A Halifax woman is steadfast in her commitment to resolving a significant bill she received from Halifax Water.
Allie Fineberg says in her 25 years of living in her Halifax home, she’s never encountered any issues with the utility and her daily water consumption didn’t greatly fluctuate.
She doesn’t own a washer and dryer, washes her dishes by hand, and lives alone.
This is why she says she was shocked to receive a bill for $2,526.04.
“I was told that on Oct. 26 to Dec. 13, my regular consumption of water had gone from 125 litres to almost 10,000. I was shocked,” Fineberg said.
Fineberg says that according to Halifax Water, the smart meter indicated that her usage had significantly increased over a period of several weeks.
“To put this in context, they are saying that I went through a swimming pool full of water a day for seven weeks and didn’t notice,” she said.
Halifax Water stands by the technology the smart meter uses to determine usage.
“The meter won’t register unless the water is actually passing through the meter,” said James Campbell, communications and public relations manager with the regional water commission.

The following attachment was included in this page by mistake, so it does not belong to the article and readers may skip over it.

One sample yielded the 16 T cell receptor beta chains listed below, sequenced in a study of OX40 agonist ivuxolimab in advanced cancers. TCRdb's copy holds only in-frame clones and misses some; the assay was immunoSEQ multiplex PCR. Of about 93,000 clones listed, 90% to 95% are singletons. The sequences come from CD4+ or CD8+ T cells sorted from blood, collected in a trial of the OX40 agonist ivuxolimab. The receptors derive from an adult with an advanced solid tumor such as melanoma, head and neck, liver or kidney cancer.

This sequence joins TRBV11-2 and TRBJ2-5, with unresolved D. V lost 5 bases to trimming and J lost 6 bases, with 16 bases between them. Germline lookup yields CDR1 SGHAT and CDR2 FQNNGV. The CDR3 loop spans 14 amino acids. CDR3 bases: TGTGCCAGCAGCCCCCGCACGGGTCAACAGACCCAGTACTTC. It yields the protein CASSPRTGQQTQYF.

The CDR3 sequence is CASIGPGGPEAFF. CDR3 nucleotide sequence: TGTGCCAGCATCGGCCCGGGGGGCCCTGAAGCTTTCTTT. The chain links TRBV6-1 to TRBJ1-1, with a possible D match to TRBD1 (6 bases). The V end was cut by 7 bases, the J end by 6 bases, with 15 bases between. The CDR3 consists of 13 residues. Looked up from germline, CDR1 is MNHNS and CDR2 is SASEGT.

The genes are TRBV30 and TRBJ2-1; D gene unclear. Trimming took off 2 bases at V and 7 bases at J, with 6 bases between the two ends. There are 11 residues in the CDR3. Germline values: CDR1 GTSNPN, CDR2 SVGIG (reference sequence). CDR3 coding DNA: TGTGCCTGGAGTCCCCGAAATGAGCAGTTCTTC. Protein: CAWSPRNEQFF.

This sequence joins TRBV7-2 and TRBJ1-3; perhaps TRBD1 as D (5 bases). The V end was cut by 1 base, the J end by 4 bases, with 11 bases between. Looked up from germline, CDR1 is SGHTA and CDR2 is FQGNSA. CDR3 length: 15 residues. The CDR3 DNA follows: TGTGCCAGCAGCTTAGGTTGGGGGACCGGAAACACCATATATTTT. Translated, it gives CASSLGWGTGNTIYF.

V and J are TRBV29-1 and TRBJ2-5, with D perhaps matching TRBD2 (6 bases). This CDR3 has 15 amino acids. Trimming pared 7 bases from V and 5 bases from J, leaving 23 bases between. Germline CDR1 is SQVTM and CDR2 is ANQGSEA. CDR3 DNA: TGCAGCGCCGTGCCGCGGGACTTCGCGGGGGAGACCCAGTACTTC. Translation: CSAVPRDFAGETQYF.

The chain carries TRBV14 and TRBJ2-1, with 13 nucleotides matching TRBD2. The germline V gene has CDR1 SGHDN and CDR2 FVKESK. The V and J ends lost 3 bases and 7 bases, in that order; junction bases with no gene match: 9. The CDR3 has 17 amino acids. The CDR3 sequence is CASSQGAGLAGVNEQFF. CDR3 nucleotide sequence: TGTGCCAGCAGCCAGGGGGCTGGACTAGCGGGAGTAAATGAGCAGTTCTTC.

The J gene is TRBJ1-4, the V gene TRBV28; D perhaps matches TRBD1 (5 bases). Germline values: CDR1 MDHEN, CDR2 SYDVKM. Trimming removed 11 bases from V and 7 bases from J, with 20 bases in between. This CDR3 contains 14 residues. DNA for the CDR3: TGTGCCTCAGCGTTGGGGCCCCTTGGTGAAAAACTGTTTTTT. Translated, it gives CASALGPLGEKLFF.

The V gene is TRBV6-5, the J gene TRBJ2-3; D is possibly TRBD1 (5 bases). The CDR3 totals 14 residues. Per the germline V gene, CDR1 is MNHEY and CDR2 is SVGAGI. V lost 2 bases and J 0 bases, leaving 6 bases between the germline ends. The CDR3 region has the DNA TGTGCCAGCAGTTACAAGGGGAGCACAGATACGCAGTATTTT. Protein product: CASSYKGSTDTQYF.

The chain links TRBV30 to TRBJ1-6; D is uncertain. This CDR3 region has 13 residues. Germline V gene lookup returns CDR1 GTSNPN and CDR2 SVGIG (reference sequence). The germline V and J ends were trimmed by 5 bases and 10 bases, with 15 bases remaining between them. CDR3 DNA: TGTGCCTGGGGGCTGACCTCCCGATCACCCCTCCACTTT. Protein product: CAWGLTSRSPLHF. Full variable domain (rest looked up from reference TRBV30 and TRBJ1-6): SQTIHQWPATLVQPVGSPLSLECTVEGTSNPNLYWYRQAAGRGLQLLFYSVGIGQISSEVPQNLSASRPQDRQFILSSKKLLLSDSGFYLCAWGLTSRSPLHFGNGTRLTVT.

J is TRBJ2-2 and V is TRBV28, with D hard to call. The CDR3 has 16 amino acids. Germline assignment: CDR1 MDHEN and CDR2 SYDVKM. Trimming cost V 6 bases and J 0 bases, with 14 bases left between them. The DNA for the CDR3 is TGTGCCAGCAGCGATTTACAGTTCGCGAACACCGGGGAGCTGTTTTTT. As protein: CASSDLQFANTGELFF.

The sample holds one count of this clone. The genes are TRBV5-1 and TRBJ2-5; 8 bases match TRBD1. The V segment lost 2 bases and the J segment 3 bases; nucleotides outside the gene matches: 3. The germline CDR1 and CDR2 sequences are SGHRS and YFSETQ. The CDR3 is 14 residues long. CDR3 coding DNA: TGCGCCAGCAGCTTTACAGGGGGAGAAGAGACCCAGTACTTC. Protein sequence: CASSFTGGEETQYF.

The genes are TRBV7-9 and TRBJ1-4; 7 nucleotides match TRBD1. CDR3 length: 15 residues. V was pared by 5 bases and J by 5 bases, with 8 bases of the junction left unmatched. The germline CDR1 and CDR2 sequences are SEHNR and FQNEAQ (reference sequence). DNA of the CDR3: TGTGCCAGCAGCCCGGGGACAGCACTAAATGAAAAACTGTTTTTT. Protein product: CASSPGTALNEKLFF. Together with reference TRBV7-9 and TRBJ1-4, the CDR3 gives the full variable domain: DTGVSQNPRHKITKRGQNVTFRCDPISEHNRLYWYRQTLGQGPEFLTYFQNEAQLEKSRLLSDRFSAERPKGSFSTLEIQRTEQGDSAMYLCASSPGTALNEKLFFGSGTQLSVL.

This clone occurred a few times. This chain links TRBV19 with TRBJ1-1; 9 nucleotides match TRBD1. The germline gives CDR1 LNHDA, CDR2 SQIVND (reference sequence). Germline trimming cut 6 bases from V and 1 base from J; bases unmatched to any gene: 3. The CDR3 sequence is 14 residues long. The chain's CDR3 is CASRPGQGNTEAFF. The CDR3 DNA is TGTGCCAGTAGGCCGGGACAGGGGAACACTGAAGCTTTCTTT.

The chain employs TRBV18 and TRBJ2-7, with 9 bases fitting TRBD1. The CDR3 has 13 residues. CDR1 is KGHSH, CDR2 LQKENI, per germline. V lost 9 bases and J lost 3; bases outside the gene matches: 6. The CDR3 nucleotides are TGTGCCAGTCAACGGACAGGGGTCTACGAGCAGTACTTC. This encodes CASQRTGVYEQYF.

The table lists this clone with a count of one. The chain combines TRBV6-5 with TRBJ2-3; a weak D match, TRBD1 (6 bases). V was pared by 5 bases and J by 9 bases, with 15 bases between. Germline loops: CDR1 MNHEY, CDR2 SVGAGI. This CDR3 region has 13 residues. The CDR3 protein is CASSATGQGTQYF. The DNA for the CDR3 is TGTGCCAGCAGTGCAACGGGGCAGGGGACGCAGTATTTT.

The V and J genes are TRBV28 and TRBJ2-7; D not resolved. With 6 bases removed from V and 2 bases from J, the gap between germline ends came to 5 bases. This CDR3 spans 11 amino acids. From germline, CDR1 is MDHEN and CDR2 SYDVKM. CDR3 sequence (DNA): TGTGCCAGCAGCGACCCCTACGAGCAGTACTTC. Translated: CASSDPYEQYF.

“So, the meter can’t run on its own and needs that water passing through it. It’s called a positive displacement meter,”
Campbell says thousands of smart meters were brought into service by the utility in 2017. As of November 2020, customers can now sign up for a feature called Customer Connect, where they can monitor their daily usage.
That feature wasn’t available when Fineberg was hit with her hefty bill.
She says it wasn’t until after the bill was already processed that Halifax Water contacted her to bring the significant increase to her attention. She says shortly after, her regular daily usage resumed without any issues.
She says she’s been searching for answers ever since.
“They are told that the smart meter doesn’t make mistakes and it’s like gospel to them,” she said.
Fineberg escalated her concerns to the utility and an investigation followed.
Campbell says Halifax Water, a third-party dispute resolution officer, and the Nova Scotia Utility and Review Board found no issues.
“It was found by all three parties that the meter was operating as it should, or there was no indication that it wasn’t operating as it should and that Halifax Water followed all its rules and regulations, and those are what we’re bound by,” he said.
Fineberg isn’t stopping at their findings. She’s researching instances in which smart meters have generated faulty readings and hopes the greater public takes note of her story.
“I want to reach as many people as possible because after I’ve had at least a half a dozen people contact me, I know for a fact I’m not alone,” Fineberg said.